Last week's guests still smiling despite all the pushing!
Just one of many fantastic balcony trails high in the Maritime Alps

Another spectacular view

 This week is my last week of work before a 3 week break, and I’m mainly driving, as Ash is guiding a group of product designers and photographers from the US around the Trans Provence route as they test some new gear and get photos and video footage for promotional material. They are a nice bunch of guys, and in between all the shuttle driving to and from trails, I’ve been able to ride up and meet them for some of the descents. To be honest, it’s been nice to have a week with a bit less riding, as 3 weeks guiding the trip without a day off is hard work physically and mentally! I've been enjoying the driving and a bit of time to myself in the van listening to music, and appreciating the places I'm passing through.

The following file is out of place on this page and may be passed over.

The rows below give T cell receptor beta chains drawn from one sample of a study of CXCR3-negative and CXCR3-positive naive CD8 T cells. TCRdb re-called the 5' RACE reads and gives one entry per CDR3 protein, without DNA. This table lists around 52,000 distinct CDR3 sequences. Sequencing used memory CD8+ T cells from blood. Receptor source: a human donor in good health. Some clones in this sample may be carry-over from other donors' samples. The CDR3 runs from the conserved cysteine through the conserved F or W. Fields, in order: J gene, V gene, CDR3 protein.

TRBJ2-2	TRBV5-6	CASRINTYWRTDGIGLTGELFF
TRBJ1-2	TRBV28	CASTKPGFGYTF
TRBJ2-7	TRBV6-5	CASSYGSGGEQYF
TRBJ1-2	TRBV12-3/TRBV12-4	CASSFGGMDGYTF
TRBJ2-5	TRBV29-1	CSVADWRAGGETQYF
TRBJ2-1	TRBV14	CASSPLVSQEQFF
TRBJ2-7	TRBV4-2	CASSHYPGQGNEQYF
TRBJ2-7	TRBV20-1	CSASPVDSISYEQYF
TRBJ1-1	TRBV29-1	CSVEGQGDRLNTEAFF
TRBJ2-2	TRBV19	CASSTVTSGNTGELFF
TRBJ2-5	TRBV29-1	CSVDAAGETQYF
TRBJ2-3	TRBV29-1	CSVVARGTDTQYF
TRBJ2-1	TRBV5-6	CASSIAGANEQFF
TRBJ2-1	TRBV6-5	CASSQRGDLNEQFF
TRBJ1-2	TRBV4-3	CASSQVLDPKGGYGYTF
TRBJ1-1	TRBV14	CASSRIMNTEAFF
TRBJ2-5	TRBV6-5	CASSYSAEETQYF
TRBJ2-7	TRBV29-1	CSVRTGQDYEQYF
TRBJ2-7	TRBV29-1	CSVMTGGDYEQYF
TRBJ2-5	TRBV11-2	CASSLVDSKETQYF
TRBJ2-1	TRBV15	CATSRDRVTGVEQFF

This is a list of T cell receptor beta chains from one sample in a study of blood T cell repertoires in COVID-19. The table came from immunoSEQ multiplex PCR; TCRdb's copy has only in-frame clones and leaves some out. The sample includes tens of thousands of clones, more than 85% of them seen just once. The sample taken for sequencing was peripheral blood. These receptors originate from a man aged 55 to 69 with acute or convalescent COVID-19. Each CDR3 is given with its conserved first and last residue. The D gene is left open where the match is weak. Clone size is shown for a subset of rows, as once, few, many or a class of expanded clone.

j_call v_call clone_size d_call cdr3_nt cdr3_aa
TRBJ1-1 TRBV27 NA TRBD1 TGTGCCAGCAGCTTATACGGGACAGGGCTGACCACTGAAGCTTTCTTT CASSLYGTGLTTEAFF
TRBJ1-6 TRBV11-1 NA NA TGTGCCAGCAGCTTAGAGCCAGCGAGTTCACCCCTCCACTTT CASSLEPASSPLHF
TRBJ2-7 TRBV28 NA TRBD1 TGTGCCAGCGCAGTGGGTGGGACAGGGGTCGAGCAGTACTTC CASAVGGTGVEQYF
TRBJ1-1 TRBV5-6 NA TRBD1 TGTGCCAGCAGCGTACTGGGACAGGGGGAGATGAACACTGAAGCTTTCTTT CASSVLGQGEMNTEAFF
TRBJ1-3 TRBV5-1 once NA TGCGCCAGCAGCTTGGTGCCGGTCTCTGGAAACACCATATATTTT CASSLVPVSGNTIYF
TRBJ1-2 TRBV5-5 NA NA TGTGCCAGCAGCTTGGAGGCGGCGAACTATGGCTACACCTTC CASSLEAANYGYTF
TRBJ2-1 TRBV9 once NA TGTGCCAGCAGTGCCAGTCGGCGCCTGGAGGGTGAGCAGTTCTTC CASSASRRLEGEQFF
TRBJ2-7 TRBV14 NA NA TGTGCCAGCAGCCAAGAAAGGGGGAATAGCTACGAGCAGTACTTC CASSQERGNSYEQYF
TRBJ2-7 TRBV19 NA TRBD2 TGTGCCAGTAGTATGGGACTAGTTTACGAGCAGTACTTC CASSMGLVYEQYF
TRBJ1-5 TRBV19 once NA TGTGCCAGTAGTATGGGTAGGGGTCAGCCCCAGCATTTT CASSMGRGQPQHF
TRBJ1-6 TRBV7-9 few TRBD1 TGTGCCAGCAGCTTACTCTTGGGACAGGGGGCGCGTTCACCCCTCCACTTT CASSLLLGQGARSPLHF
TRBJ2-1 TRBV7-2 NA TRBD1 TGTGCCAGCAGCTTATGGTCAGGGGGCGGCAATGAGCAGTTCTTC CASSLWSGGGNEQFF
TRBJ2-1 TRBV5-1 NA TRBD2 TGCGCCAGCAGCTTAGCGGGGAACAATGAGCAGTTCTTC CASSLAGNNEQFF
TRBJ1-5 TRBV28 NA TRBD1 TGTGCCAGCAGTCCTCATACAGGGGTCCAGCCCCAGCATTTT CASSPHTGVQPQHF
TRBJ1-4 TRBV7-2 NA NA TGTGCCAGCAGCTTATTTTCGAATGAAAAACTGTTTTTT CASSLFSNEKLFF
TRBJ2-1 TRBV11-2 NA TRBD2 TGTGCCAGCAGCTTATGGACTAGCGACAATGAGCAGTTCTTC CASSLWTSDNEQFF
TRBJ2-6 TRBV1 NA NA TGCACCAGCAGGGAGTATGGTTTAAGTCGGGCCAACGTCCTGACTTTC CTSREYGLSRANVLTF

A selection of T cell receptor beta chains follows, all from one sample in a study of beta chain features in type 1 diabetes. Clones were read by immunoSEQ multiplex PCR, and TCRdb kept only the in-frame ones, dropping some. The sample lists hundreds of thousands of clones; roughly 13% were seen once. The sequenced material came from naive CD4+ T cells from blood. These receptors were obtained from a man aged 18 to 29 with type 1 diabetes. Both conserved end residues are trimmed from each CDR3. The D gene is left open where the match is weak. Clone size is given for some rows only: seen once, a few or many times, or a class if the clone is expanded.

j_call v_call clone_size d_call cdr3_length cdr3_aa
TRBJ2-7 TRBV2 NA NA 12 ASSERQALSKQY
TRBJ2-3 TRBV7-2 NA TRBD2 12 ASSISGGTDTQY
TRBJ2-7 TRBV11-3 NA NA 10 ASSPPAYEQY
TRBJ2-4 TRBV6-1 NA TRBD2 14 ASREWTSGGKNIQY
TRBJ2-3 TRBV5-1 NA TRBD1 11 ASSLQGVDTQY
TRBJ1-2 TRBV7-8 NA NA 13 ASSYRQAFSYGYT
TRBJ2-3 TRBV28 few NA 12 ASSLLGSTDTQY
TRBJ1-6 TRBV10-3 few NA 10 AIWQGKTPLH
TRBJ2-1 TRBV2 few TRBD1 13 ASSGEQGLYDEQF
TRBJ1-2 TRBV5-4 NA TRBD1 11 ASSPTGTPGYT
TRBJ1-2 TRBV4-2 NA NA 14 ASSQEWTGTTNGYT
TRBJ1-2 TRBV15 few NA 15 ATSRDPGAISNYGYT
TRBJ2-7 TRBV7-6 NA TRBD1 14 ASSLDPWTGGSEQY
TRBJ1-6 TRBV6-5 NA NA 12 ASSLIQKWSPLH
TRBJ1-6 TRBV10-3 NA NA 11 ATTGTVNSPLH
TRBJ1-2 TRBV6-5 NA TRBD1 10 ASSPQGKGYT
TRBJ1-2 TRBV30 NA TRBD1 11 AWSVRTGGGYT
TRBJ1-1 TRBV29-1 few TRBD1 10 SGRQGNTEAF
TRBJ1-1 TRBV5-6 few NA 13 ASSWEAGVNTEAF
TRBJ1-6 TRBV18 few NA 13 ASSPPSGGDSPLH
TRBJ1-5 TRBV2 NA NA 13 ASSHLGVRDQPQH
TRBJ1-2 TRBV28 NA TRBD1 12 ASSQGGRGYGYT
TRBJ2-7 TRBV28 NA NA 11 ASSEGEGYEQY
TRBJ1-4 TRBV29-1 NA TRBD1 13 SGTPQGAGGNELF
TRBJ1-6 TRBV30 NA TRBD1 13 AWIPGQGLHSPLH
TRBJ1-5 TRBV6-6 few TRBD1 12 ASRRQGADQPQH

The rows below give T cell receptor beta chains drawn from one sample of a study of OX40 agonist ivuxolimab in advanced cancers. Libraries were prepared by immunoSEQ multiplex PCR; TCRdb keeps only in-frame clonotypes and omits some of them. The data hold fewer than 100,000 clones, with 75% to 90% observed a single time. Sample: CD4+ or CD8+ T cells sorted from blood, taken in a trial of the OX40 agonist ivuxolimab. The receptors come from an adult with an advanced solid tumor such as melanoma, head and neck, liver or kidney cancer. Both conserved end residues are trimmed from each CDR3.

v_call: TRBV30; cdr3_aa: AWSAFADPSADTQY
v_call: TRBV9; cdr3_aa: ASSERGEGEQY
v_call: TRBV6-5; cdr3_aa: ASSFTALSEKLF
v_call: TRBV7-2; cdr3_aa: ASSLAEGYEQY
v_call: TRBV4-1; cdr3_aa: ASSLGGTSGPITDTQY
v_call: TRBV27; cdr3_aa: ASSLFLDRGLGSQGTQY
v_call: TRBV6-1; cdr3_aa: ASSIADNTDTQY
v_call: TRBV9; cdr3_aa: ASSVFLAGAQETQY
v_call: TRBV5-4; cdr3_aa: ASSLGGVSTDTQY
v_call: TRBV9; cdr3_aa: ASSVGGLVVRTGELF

The pretty perched village of Roubion

Driving through incredible scenery every day
It’s also been good to have an easier week, as the first part of my “holiday” is riding the Haute route from Chamonix to Zermatt next week. Tom and I rode it last year, carrying all our kit and bivvying en route. It was great, but this time we’re going lightweight, staying in huts and hotels so we don’t have to carry as much and can shred the descents J. One of the other TP guides Toby is joining us for a day or two as well, and this year we’re taking a slightly different route…involving more carrying and pushing no doubt, but also even more amazing long alpine descents….It’s fair to say I’m pretty excited! If you hadn’t already realised, this is the kind of big mountain, epic trip that I live for J